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Self-service screens and daily life: the dominance of digital touchscreens in 2023

Self-service screens and daily life: the dominance of digital touchscreens in 2023

Alistair Cousins, TrouDigital Marketing Manager

Growing in popularity within all industries, digital kiosks and touchscreens are expected to reach a market value of $30.8 billion by 2024. 

The continued exponential growth and increasing reliance on this technology has meant that more sectors are turning to digital kiosks to automate processes and help enhance customer and consumer experiences. 

In light of this, TrouDigital has explored the prevalence of digital touch screens in daily life and how the increasingly heavy use of kiosks and screens gives rise to hygiene concerns that call for appropriate measures. Our new research reveals that 86% of people now use a touch screen/self-service food ordering kiosk in public places. 

Digital kiosks and touch screens encourage more food orders

From automation and self-service to information and guidance, interactive and digital screens have quickly replaced printed/paper versions and helped to streamline processes and efficiency. Within the retail sector, self-service kiosks have helped to reduce waiting times and steadily reduced queuing times. In the hospitality industry, particularly fast-food chains, research shows that kiosks and digital signage boards reportedly encourage people to spend 20-30% more on average, and have them twice as likely to order a dessert.

One in five use food-ordering kiosks all the time

Fast-food restaurants have continued to adapt to a new way of food ordering, with fewer ‘manned’ pay points, more digital self-service kiosks and a larger pick-up area. However, the increasing popularity and use of self-service kiosks can come with some concerns about cleanliness. The research from TrouDigital found that today one in five (18%) people use self-service points all the time, and 43% use them more than half of the time.

Cleaning and maintenance can be irregular during busy periods

While most businesses conduct regular maintenance and cleaning, the constant flow of people during peak periods and busy times can make cleaning patterns more irregular. Four in 10 surveyed, report that they have often found food-ordering self-service kiosks physically dirty, with wet, sticky or smudged screens.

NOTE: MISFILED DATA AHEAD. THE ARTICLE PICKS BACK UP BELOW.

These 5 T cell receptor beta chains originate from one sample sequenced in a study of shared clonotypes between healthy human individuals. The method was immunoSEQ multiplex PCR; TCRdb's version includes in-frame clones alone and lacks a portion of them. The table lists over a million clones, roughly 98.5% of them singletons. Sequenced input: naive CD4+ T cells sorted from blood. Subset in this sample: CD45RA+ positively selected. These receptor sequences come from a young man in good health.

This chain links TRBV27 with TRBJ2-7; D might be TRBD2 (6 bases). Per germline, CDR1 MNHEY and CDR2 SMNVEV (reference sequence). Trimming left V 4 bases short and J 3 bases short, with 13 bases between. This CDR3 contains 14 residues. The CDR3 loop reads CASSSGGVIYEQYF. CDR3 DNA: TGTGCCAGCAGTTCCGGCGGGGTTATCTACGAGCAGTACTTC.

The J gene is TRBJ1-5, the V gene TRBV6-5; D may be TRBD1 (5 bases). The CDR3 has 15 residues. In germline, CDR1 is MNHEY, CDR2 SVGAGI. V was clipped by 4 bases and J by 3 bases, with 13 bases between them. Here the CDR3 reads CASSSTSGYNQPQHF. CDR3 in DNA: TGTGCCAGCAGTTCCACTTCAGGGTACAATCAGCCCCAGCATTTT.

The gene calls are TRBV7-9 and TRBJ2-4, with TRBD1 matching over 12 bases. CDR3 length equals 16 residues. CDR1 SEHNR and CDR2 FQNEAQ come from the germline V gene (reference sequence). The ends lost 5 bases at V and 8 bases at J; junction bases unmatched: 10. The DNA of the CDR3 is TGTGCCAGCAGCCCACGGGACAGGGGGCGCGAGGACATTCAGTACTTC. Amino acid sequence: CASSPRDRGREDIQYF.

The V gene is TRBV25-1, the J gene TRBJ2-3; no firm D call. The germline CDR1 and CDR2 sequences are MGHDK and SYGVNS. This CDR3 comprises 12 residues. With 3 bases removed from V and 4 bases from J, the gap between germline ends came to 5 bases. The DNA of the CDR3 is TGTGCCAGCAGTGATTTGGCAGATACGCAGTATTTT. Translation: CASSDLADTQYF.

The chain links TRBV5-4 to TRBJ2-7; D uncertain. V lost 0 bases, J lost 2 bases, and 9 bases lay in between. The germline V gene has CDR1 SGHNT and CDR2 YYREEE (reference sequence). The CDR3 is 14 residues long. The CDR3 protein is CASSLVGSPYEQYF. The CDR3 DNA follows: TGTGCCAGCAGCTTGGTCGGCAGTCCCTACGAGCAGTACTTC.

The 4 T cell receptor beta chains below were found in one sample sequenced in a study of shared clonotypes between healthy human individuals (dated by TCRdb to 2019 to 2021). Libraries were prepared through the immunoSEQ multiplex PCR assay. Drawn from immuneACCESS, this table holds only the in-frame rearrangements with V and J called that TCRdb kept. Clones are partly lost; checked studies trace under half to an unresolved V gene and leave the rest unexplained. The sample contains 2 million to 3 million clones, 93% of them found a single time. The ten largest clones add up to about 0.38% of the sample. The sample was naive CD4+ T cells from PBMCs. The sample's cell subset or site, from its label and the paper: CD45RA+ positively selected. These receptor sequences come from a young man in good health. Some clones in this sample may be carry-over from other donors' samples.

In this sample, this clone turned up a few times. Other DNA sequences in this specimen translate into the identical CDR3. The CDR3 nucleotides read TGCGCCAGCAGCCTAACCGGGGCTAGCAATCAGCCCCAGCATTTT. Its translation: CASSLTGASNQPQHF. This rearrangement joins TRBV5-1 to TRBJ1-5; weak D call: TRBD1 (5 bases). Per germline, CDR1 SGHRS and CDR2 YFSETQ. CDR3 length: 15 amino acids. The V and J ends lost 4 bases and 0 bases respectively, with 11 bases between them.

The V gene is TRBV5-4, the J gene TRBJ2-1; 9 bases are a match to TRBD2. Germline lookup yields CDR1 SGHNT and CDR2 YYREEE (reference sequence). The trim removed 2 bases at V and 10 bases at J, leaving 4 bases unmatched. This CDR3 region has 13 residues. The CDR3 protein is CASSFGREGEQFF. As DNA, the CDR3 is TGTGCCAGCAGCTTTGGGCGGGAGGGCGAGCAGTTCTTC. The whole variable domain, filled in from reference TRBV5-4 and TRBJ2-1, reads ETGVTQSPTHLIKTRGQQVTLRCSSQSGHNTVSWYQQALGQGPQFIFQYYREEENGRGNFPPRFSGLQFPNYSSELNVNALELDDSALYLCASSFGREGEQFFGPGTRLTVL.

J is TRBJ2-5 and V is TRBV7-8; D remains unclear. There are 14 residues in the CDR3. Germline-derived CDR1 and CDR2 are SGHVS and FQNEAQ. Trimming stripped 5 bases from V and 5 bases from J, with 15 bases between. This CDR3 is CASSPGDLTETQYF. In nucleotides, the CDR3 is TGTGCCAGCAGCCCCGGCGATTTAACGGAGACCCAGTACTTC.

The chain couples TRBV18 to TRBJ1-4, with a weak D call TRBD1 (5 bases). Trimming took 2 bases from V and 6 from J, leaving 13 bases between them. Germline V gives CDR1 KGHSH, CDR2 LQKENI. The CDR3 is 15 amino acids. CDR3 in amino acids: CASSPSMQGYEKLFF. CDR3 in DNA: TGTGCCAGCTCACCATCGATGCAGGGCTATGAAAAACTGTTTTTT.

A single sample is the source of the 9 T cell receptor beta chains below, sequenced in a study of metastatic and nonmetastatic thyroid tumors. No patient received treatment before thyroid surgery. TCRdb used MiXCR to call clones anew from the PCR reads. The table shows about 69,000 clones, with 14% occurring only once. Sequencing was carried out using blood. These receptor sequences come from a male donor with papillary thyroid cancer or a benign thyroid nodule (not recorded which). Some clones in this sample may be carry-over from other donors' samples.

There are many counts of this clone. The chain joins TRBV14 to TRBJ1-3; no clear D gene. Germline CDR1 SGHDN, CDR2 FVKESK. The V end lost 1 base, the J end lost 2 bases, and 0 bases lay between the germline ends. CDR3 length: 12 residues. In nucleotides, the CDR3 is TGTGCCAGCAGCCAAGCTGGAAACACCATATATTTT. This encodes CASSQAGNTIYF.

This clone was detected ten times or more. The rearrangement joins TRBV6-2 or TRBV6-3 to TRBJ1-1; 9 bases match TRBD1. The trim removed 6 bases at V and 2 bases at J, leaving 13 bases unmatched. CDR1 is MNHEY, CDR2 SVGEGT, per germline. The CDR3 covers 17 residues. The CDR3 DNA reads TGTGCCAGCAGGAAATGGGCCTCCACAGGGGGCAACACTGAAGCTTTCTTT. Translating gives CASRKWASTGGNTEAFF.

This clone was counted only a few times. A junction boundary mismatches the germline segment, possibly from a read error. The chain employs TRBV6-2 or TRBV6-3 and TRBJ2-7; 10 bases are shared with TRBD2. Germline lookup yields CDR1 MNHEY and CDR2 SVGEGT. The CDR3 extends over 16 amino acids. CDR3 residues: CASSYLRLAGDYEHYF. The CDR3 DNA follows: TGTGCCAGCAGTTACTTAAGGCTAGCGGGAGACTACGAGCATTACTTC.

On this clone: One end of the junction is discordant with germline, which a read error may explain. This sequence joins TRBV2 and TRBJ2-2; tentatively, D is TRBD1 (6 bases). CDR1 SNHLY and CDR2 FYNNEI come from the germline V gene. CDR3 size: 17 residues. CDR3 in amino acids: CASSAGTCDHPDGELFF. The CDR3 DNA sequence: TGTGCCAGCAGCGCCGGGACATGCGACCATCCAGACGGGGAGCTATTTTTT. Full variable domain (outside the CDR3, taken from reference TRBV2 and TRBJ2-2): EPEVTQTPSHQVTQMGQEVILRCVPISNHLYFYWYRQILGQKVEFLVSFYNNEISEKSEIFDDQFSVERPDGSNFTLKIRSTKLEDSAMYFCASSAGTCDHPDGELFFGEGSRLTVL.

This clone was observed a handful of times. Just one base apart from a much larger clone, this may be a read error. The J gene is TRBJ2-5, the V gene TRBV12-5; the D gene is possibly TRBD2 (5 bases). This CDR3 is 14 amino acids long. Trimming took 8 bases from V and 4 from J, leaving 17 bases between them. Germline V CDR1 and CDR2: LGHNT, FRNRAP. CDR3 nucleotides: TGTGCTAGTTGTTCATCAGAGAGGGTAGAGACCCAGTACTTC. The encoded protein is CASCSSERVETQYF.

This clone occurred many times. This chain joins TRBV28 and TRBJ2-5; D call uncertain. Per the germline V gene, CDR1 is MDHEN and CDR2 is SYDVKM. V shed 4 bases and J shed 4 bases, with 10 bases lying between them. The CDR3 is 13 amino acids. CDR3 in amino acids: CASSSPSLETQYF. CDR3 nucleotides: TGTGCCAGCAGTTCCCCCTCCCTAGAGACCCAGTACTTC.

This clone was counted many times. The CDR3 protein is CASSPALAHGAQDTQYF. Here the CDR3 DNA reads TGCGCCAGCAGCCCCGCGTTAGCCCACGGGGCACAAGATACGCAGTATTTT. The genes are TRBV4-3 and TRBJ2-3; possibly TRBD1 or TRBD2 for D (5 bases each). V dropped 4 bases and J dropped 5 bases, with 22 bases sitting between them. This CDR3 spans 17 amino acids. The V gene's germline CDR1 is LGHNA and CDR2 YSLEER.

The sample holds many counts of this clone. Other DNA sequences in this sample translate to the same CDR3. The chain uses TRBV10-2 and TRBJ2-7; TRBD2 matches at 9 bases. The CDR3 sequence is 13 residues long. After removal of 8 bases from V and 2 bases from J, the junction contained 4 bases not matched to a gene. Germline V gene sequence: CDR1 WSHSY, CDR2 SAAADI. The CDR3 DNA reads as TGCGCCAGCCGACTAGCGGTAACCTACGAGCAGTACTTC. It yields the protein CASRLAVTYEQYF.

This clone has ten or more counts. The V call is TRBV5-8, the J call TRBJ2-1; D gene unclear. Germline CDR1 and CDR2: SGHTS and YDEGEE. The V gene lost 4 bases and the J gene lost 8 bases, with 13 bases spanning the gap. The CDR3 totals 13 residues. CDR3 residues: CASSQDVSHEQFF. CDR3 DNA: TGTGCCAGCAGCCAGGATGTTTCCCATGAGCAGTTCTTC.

Despite all the efforts and campaigns devoted to raising public health awareness, only a quarter of people willingly sanitise their hands before using a public food-ordering kiosk. At the same time, almost a fifth (18%) of consumers don’t really think about it, admitting they never bother doing so.

As usage increases, cleanliness of digital screens remains a focal point

Digital kiosks and touch screens have become integrated into most people’s daily lives, including shopping and food ordering through hotel check-in and navigation.

How businesses can ensure cleanliness of self-service kiosks and screens:

  • Creating a regular cleaning schedule for all screens and touchpoints, where screens are cleaned with sanitising spray between uses. 
  • Cleaning self-service and digital screens at the beginning and end of each business day. 
  • Have hand sanitising stations or hand sanitiser points – with at least 60% alcohol to kill germs – available for customers. 
  • Consider having disposable sanitising/alcohol screen wipes available for customers wanting to use them.

For years, digital signage and touch screens have enhanced consumer experiences and have become a stamp of organisational success. As the usage of screens continues to grow at an exponential rate, digital displays and self-service kiosks have become a ubiquitous feature of modern-daily life, whether in retail, hospitality or healthcare. This screen-based technology has helped develop efficiencies and convenience while being cost-effective. However, as the popularity and usage of self-service kiosks and digital screens increase, we must ensure that hygiene and safety concerns are adequately addressed to ensure their continued success.

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